Changes in Psychosocial Measures After a 6-Week Field Trial Purpose The purpose of this study was to assess the extent to which intervention with hearing aids, namely, a 6-week hearing aid field trial, can minimize the psychosocial consequences of hearing loss in adults who have previously not sought treatment for their hearing loss. Method Twenty-four adults with ... Research Article
Research Article  |   June 13, 2017
Changes in Psychosocial Measures After a 6-Week Field Trial
 
Author Affiliations & Notes
  • Jamie L. Desjardins
    Department of Rehabilitation Sciences, University of Texas at El Paso
  • Karen A. Doherty
    Department of Communication Sciences and Disorders, Syracuse University, NY
  • Disclosure: The authors have declared that no competing interests existed at the time of publication.
    Disclosure: The authors have declared that no competing interests existed at the time of publication. ×
  • Correspondence to Jamie L. Desjardins: jdesjardins@utep.edu
  • Editor: Sumitrajit Dhar
    Editor: Sumitrajit Dhar×
  • Associate Editor: Ryan McCreery
    Associate Editor: Ryan McCreery×
Article Information
Hearing Disorders / Hearing Aids, Cochlear Implants & Assistive Technology / Research Articles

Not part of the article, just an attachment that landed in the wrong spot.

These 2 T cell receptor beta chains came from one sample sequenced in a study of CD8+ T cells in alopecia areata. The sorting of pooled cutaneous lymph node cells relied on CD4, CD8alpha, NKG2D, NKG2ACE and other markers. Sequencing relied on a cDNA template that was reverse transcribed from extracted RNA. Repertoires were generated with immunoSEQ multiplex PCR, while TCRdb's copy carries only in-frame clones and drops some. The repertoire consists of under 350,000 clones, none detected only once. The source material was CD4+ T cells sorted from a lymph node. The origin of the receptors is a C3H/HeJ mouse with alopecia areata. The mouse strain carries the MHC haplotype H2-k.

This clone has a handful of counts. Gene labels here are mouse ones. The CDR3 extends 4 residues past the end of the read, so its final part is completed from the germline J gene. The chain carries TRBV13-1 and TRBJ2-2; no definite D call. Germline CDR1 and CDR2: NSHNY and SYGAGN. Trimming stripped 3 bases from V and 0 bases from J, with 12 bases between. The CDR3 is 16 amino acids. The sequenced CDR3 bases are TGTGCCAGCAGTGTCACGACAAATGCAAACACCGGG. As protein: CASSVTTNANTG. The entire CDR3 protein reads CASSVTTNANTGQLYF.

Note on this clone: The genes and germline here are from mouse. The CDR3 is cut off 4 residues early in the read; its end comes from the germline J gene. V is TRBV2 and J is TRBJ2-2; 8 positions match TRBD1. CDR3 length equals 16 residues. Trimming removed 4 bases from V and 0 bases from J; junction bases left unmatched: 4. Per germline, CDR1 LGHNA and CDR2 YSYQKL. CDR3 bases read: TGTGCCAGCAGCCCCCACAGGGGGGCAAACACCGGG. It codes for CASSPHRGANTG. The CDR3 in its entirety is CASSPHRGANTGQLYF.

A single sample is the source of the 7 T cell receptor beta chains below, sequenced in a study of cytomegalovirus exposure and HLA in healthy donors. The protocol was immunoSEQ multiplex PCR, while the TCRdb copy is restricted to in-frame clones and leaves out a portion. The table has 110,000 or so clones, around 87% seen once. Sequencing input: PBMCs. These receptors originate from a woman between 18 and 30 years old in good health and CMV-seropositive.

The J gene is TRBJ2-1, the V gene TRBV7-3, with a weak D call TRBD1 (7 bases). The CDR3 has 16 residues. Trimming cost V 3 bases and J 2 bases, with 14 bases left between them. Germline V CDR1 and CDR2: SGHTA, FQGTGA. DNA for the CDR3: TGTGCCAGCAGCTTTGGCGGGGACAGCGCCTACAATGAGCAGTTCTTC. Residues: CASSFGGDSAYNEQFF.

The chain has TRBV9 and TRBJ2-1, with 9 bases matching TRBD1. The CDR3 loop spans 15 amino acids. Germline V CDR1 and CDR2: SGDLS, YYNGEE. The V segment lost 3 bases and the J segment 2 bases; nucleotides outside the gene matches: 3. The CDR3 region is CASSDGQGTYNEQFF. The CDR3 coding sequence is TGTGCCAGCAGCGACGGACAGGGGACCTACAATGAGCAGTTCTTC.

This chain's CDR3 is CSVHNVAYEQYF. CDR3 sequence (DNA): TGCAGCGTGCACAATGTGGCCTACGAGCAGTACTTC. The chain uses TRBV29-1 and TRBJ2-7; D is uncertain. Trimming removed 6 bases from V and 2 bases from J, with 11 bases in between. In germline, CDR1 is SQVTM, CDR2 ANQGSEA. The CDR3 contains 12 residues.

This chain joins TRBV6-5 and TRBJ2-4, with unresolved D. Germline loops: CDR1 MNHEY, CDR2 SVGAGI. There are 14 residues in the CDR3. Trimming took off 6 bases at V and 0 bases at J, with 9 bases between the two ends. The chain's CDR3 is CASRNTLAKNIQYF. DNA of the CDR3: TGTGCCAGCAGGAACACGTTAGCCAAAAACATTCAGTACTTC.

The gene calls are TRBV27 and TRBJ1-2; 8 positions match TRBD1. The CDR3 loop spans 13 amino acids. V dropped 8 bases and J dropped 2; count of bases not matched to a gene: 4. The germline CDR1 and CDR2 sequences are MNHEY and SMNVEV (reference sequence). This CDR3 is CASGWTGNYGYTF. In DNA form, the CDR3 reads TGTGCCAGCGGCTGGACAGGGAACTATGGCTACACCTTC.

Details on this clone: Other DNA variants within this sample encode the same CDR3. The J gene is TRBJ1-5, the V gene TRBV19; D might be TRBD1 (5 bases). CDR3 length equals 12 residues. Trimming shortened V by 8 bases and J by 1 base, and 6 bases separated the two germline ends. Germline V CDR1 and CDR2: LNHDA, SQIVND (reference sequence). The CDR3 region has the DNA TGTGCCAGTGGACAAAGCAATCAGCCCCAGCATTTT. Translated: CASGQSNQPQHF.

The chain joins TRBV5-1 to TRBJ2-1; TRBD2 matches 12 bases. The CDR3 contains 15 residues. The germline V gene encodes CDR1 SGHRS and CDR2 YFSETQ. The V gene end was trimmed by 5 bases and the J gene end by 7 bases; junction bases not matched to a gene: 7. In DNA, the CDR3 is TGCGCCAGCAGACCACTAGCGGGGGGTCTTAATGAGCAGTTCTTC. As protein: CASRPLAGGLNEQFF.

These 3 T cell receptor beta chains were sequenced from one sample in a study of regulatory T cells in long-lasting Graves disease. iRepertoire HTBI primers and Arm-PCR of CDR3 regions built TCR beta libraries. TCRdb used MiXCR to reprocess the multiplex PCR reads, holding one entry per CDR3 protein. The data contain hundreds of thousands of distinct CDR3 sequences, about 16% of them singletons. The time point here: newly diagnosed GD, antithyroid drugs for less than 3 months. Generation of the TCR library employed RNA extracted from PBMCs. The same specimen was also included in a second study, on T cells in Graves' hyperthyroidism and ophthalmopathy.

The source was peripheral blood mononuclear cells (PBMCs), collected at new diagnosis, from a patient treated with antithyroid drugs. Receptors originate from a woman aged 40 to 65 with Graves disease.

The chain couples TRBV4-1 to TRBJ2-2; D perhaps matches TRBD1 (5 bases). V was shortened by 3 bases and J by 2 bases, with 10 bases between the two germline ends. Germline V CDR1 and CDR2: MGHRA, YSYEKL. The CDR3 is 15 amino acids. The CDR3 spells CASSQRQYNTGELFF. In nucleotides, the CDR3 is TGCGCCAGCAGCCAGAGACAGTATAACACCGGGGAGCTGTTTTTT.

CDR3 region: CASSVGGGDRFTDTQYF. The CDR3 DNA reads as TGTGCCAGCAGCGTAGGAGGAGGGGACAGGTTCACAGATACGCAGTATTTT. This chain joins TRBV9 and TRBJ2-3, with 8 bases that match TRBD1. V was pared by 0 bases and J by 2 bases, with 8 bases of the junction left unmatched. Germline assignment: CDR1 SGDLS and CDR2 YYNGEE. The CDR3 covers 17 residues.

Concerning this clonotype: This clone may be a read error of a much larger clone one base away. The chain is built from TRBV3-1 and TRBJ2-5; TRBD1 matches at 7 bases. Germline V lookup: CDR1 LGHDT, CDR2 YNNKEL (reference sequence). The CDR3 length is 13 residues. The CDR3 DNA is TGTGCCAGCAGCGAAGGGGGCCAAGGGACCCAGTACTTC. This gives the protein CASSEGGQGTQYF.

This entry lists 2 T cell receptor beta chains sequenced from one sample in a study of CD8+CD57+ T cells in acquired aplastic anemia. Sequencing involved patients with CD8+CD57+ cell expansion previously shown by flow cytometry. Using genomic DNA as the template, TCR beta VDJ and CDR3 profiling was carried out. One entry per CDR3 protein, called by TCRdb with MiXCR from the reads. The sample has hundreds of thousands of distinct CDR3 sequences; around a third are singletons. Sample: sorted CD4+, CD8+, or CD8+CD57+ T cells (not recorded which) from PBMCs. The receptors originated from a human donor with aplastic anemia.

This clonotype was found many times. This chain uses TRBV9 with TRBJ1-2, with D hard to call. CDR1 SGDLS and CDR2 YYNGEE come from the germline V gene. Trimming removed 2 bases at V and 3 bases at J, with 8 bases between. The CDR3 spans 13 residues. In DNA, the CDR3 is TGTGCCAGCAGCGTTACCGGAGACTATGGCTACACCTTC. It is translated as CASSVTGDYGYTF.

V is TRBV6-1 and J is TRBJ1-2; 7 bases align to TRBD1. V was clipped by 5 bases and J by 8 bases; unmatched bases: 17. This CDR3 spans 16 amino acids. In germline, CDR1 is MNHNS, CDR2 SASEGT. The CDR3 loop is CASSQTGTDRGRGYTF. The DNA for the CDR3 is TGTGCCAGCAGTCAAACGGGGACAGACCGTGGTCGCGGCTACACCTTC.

Research Article   |   June 13, 2017
Changes in Psychosocial Measures After a 6-Week Field Trial
American Journal of Audiology, June 2017, Vol. 26, 119-128. doi:10.1044/2017_AJA-16-0066
History: Received July 22, 2016 , Revised December 22, 2016 , Accepted January 12, 2017
 
American Journal of Audiology, June 2017, Vol. 26, 119-128. doi:10.1044/2017_AJA-16-0066
History: Received July 22, 2016; Revised December 22, 2016; Accepted January 12, 2017

Purpose The purpose of this study was to assess the extent to which intervention with hearing aids, namely, a 6-week hearing aid field trial, can minimize the psychosocial consequences of hearing loss in adults who have previously not sought treatment for their hearing loss.

Method Twenty-four adults with mild to moderate bilateral sensorineural hearing loss, who had never worn hearing aids or sought help for their hearing loss, participated in this study. Participants were fitted with receiver-in-canal hearing aids, bilaterally, and wore them for 6 weeks. Participants completed subjective measures of hearing handicap and attitudes about hearing loss and hearing aids before, during, and after the hearing aid trial. A control group of age-matched participants followed the same experimental protocol, except they were not fitted with hearing aids.

Results Using hearing aids for 6 weeks significantly reduced participants' perceived stigma of hearing aids, personal distress and inadequacy due to hearing difficulties, and hearing handicap.

Conclusions A hearing aid trial can have a positive effect on a person's attitudes toward wearing hearing aids and decrease hearing handicap.

Acknowledgments
This project was funded by a P30 Grant P30AG034464 from the National Institutes of Health/National Institute of Aging awarded to Karen A. Doherty. We would like to thank the GN ReSound company for supplying the hearing aids used in this study.
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